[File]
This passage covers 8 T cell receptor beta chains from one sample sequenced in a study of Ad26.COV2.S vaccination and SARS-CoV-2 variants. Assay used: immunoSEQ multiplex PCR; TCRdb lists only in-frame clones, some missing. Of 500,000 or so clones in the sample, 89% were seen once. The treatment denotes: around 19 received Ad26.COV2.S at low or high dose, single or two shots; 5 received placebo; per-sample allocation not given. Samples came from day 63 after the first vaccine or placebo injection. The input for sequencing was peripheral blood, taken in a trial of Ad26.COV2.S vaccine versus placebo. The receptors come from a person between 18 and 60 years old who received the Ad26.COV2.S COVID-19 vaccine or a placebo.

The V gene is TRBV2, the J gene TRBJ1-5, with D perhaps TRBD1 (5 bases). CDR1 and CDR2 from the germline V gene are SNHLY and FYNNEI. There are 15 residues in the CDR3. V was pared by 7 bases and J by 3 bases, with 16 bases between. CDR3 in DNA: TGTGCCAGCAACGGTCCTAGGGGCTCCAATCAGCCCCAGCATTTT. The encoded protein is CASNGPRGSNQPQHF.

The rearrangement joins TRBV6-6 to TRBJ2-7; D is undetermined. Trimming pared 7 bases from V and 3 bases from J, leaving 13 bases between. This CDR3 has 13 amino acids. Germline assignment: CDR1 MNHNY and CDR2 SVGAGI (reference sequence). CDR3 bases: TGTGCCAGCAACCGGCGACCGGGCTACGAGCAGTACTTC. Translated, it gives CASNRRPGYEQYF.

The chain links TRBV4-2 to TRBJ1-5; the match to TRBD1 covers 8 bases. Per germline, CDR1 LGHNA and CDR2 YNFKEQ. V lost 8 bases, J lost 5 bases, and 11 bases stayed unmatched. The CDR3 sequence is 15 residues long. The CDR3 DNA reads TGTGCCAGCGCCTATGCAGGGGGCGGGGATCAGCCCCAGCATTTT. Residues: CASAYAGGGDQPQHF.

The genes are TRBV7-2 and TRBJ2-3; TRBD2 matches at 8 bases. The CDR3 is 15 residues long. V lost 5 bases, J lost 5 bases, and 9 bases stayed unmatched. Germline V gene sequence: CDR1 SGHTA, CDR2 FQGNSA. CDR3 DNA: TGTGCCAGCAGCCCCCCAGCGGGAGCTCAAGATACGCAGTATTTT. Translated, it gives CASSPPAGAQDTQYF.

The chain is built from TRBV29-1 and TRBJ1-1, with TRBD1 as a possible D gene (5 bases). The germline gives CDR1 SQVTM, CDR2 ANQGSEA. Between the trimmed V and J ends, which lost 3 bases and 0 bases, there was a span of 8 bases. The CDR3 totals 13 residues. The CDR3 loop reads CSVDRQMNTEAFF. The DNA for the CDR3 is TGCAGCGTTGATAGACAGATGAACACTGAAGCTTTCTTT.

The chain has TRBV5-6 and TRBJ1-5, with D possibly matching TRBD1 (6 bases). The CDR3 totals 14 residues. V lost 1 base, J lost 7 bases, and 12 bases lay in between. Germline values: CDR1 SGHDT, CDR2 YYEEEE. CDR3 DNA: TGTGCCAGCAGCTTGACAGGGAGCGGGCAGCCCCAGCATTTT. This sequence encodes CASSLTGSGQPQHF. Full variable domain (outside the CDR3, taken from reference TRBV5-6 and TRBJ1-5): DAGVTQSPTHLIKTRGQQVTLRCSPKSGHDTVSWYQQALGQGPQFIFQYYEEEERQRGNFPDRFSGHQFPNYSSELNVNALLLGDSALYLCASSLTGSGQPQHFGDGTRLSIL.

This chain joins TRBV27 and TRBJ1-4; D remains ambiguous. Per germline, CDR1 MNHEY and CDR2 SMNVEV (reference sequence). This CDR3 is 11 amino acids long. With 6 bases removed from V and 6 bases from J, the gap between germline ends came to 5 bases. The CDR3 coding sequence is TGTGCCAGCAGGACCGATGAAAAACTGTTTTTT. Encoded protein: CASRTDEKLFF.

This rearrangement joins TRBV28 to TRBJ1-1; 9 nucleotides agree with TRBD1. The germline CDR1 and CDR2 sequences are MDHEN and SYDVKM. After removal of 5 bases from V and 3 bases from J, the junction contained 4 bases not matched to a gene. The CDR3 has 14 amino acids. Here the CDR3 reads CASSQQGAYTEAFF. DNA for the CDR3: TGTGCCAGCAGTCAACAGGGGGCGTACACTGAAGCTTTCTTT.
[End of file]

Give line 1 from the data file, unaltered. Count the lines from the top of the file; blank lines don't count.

This passage covers 8 T cell receptor beta chains from one sample sequenced in a study of Ad26.COV2.S vaccination and SARS-CoV-2 variants. Assay used: immunoSEQ multiplex PCR; TCRdb lists only in-frame clones, some missing. Of 500,000 or so clones in the sample, 89% were seen once. The treatment denotes: around 19 received Ad26.COV2.S at low or high dose, single or two shots; 5 received placebo; per-sample allocation not given. Samples came from day 63 after the first vaccine or placebo injection. The input for sequencing was peripheral blood, taken in a trial of Ad26.COV2.S vaccine versus placebo. The receptors come from a person between 18 and 60 years old who received the Ad26.COV2.S COVID-19 vaccine or a placebo.